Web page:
Yes, we must boast in power, but specifically the power of God, the power of God that has been most fully revealed in his ability to be crucified

Yes, we must boast in the destruction and conquering of our enemies, but our enemy is death and the consequences of sin

Most prefer to boast of strength, whether it be military or political strength

But we ourselves must boast—as odd as it sounds—we must boast of our weaknesses, as St. Paul says

But why should we boast of our weakness when everyone around us boasts of strength?

Where is it that we pray the most to God? In times of certainty in which we are in control, or in times of uncertainty in which we are not in control?

I would guess we usually pray to God the most when we feel lost and do not know what to do

And that is why Paul says we must boast in our weaknesses, in our weakest moments—because it is in our weakest moments that we tend to leave the most room for God to work

And for Paul, that is worth boasting of

This is how Paul puts it at the end of his Second Letter to the Corinthians,

“So, I will boast all the more gladly of my weaknesses, so that the power of Christ may dwell in me. Therefore, I am content with weaknesses, insults, hardships, persecutions, and calamities for the sake of Christ for whenever I am weak, then I am strong.”

So as Christians, our standard of conduct is the Cross and nothing else

The model set up for us at the front of the church is a model of forgiveness, mercy, and a God who “so loved the world,” that the world may “have life”

For he came to “save the world and not to condemn the world,” as the Gospel today says

And as such—as people whose standard is the Cross and everything that it entails—we are to define ourselves as Christians, disciples of the Crucified Jesus, before we define ourselves as Americans or any other nationality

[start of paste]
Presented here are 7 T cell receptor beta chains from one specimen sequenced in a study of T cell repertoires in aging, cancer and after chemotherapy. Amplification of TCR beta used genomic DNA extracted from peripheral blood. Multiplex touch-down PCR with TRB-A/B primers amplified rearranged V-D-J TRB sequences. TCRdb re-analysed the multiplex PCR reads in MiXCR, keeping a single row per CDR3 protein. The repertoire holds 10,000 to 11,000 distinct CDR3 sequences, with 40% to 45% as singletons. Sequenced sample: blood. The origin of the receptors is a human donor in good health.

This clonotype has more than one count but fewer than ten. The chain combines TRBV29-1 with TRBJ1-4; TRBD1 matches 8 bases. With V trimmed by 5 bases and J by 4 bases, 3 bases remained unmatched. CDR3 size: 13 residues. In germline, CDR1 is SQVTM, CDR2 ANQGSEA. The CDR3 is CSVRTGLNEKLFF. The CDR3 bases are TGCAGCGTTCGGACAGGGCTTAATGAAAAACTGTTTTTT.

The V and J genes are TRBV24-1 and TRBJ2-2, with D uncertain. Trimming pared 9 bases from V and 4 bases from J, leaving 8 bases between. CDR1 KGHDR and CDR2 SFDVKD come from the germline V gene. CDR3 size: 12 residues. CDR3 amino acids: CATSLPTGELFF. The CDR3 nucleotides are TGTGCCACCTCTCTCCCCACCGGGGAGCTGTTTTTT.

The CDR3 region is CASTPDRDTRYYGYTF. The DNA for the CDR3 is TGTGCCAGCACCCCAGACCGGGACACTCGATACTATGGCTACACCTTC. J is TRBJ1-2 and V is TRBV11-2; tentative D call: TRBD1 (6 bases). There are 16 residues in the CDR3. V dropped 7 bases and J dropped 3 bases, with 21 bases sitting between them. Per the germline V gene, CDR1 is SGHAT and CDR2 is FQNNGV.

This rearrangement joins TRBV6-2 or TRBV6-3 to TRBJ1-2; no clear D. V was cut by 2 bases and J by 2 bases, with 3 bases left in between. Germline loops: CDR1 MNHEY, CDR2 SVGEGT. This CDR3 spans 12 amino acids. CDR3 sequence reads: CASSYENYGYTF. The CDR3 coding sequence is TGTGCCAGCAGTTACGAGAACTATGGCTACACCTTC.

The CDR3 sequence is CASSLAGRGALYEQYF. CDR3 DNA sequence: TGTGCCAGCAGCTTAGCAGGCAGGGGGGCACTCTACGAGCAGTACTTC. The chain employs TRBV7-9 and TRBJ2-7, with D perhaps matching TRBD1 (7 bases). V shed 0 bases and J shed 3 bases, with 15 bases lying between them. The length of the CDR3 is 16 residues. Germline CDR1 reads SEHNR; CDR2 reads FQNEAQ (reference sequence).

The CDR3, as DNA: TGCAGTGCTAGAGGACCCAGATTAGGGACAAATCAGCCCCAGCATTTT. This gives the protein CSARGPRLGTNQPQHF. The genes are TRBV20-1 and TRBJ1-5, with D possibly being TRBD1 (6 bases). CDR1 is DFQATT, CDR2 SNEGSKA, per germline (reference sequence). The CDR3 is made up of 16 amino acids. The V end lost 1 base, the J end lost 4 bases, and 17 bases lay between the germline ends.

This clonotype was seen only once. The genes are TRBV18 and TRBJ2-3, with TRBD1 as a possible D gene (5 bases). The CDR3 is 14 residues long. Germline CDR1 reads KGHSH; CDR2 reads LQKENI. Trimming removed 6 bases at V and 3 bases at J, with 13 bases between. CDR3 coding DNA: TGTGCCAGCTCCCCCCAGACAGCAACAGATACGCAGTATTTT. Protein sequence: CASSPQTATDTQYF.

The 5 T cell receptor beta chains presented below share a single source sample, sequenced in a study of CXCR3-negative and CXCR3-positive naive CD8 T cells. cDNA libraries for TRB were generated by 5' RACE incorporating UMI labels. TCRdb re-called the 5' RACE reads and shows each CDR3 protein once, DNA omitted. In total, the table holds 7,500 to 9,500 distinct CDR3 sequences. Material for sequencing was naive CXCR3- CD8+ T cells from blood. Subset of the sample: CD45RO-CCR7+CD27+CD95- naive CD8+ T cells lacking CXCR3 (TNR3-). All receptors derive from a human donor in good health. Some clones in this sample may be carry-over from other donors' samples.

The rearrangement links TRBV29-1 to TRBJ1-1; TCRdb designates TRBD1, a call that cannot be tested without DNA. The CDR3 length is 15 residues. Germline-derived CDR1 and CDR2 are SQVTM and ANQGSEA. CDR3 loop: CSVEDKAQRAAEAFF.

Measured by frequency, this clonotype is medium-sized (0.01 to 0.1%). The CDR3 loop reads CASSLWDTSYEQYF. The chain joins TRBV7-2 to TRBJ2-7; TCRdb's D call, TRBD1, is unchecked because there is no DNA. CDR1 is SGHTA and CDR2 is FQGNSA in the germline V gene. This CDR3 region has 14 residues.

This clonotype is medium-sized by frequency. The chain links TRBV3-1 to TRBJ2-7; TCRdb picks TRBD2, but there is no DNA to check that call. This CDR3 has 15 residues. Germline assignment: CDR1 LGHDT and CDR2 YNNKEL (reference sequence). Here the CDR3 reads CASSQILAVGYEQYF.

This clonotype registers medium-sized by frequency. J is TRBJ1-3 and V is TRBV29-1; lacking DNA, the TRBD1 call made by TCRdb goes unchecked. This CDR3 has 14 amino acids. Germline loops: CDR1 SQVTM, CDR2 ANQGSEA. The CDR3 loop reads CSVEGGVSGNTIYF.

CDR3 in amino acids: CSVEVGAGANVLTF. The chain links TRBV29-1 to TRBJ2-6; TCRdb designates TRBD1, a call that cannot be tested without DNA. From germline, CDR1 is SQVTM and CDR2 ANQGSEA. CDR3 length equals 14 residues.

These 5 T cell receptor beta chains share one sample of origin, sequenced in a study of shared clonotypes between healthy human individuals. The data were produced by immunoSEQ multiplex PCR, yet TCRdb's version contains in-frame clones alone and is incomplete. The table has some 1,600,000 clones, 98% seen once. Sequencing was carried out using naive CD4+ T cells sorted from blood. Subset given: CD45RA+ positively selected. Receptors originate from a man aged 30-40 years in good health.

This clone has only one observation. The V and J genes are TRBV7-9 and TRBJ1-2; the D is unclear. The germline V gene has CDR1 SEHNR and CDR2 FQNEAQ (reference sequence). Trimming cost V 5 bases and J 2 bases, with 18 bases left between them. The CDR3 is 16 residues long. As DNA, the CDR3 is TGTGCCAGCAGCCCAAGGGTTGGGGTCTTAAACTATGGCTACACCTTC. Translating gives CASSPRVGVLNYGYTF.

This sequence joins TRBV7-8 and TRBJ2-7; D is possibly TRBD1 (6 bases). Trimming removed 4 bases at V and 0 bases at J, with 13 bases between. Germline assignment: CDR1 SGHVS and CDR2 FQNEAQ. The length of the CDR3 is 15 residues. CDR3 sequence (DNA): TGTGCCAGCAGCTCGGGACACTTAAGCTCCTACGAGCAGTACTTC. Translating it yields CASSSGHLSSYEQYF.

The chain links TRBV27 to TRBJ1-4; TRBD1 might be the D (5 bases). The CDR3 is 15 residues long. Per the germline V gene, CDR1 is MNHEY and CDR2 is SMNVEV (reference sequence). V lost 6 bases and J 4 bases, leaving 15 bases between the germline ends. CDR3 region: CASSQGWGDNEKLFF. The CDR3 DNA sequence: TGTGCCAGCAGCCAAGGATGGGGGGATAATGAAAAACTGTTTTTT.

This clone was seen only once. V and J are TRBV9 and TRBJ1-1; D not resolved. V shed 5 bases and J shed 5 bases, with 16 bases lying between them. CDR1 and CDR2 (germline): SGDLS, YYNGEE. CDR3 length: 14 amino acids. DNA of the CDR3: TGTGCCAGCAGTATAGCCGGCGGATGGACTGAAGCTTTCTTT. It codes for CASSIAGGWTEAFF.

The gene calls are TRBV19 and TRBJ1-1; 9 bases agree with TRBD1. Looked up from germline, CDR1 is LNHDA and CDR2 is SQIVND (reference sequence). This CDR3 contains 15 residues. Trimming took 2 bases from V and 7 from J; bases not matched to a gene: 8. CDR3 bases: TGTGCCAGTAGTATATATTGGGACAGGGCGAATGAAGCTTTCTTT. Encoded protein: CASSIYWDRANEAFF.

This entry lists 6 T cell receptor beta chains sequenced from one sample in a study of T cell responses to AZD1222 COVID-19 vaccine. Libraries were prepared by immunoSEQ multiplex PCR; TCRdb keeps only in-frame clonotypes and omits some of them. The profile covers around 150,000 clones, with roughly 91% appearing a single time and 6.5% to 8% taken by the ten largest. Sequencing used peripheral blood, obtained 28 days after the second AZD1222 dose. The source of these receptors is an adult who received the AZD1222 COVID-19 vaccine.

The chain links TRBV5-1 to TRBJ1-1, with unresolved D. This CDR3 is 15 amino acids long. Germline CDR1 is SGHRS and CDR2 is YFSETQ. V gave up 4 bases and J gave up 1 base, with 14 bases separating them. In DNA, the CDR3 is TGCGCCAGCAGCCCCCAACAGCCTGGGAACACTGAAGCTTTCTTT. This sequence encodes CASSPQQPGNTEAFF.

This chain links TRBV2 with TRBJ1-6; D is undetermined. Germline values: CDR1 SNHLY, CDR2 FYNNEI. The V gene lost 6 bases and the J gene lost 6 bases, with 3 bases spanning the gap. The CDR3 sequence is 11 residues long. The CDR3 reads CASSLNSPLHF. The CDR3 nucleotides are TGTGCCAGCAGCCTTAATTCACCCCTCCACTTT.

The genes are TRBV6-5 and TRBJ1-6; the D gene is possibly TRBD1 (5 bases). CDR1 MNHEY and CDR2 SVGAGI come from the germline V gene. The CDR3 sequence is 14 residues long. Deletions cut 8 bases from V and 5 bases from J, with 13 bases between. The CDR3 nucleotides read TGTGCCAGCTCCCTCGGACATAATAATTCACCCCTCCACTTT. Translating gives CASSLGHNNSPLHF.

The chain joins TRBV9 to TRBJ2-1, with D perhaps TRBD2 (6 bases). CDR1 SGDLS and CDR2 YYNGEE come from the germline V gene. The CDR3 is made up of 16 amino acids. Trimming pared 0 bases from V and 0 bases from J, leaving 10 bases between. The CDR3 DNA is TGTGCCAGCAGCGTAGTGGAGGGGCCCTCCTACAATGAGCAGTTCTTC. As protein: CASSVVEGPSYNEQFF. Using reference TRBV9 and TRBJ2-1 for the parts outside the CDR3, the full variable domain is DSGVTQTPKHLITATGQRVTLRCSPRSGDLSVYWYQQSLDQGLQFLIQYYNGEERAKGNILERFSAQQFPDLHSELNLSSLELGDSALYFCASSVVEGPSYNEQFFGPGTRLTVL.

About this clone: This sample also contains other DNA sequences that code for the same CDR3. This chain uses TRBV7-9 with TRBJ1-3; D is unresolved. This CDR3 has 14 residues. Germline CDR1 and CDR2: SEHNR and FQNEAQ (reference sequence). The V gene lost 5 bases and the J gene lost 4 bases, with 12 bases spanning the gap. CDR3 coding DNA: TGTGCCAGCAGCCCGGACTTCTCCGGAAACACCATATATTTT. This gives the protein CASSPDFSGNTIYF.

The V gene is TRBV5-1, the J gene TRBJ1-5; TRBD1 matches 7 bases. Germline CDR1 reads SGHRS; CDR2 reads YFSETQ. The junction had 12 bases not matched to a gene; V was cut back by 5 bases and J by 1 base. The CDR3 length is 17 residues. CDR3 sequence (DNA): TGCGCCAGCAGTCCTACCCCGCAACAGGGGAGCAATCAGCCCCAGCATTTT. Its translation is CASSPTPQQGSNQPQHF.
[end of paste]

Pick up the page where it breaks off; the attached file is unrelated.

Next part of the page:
Thus, as our God “so loved the world,” so we must also mourn the loss of life everywhere, and then, perhaps, as Americans, we may rejoice in our own national victories

As Christians, we have the chance to be the best and most faithful of American citizens, but as Christians, we must be something so much more

There is an early Christian document, a letter written to the Roman Emperor Diognetus not more than 100 years after Jesus, that makes this last point very clear

The author of this letter is on the defensive, answering the charge that Christians were bad citizens, and therefore bad for the Roman Empire

Describing Christians everywhere, this is what he says:

“Christians live in their own countries, but only as aliens. They have a share in everything as citizens, and endure everything as foreigners. Every foreign land is their homeland, and yet, for them, every homeland is a foreign land…. They busy themselves on earth, but their citizenship is in heaven. They obey the established laws, but in their own lives they go far beyond what the laws require. They love all men, and by all men they are persecuted…. They are put to death, and yet they are brought to life. They are poor, and yet they make many rich… They are dishonored, and in their very dishonor they are glorified; they are defamed, and are vindicated. They are reviled, and yet they bless.” (Diognetus 5.5-15)

As these words described Christians of the ancient world, I hope they will continue to describe Christians of the modern world as well.

1 comment:

Kelly said...

AMEN! that is awesome!!! i wish every single christian in the country could hear that!